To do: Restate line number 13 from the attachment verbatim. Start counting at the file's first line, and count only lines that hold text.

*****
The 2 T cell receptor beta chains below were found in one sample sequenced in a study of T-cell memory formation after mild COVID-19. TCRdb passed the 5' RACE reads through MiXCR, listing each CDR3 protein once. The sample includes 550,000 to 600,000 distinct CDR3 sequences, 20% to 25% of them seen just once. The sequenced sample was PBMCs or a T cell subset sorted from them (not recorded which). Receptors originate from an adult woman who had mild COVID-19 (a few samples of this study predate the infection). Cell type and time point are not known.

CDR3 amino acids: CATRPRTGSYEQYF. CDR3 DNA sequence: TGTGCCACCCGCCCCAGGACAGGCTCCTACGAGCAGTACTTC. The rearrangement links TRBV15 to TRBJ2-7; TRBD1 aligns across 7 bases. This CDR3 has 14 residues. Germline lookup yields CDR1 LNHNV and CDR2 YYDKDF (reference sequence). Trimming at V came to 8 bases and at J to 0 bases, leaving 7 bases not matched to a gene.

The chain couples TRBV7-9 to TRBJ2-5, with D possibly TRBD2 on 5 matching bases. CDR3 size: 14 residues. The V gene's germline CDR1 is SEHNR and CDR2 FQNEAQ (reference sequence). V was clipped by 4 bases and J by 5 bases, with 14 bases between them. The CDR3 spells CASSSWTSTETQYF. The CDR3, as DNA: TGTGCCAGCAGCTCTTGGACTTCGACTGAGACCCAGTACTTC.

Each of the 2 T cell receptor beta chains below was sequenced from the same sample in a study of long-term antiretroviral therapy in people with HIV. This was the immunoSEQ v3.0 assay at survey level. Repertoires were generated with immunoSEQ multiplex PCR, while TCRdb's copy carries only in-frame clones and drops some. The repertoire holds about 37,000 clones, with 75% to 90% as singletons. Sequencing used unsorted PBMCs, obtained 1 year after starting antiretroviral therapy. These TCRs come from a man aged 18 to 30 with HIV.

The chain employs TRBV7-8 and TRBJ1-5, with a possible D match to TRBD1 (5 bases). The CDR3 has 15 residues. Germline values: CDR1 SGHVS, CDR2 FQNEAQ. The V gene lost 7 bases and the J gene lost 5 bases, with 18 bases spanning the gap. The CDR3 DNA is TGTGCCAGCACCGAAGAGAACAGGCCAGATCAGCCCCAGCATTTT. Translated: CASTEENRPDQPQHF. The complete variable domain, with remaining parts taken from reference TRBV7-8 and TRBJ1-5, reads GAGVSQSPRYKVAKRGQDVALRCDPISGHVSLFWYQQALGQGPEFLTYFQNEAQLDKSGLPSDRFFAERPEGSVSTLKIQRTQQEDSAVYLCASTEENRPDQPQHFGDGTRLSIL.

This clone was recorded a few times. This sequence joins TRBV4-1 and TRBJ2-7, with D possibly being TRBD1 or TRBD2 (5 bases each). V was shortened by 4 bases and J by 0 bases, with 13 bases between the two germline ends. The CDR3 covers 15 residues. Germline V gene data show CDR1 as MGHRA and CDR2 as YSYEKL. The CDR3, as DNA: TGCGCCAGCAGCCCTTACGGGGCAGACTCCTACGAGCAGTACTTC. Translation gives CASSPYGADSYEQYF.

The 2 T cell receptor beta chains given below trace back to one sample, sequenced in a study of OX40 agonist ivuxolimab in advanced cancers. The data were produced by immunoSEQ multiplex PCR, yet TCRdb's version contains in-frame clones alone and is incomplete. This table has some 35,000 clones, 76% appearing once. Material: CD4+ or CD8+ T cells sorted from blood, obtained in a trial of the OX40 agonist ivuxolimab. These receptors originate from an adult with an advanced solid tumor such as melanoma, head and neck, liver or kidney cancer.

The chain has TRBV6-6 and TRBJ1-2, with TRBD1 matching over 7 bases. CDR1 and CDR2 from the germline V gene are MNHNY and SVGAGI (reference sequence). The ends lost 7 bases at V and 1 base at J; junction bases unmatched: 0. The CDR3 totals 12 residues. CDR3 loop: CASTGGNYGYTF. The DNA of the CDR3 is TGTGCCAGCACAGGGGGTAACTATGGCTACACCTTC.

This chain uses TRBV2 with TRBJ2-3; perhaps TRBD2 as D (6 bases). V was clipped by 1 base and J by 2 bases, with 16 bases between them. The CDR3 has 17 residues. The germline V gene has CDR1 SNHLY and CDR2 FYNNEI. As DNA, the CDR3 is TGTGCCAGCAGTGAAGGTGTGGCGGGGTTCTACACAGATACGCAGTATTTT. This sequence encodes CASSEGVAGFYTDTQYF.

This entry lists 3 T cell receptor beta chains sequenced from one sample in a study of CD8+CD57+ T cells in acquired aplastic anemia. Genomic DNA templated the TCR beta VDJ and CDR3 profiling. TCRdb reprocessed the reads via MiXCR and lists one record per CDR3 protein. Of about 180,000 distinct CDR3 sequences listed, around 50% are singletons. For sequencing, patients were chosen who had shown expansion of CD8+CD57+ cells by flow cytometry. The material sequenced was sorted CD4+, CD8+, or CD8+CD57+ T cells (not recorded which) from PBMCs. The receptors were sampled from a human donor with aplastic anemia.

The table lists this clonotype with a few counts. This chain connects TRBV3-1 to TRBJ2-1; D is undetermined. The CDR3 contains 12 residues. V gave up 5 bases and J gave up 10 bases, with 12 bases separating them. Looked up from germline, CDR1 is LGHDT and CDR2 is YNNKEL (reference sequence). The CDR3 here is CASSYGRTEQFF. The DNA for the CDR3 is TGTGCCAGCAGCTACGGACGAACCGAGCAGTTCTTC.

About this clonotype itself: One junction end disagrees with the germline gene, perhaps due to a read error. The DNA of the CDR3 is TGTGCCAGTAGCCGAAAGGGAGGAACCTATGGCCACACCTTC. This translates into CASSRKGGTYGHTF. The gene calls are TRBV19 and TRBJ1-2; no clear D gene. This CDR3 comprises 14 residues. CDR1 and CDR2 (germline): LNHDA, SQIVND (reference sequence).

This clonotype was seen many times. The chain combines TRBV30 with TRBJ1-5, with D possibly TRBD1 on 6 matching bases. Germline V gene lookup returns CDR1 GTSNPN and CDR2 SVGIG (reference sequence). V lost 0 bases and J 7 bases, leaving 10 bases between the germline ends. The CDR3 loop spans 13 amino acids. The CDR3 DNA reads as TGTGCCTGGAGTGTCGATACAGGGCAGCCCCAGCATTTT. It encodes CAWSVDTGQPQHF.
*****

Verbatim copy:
This clonotype was seen many times. The chain combines TRBV30 with TRBJ1-5, with D possibly TRBD1 on 6 matching bases. Germline V gene lookup returns CDR1 GTSNPN and CDR2 SVGIG (reference sequence). V lost 0 bases and J 7 bases, leaving 10 bases between the germline ends. The CDR3 loop spans 13 amino acids. The CDR3 DNA reads as TGTGCCTGGAGTGTCGATACAGGGCAGCCCCAGCATTTT. It encodes CAWSVDTGQPQHF.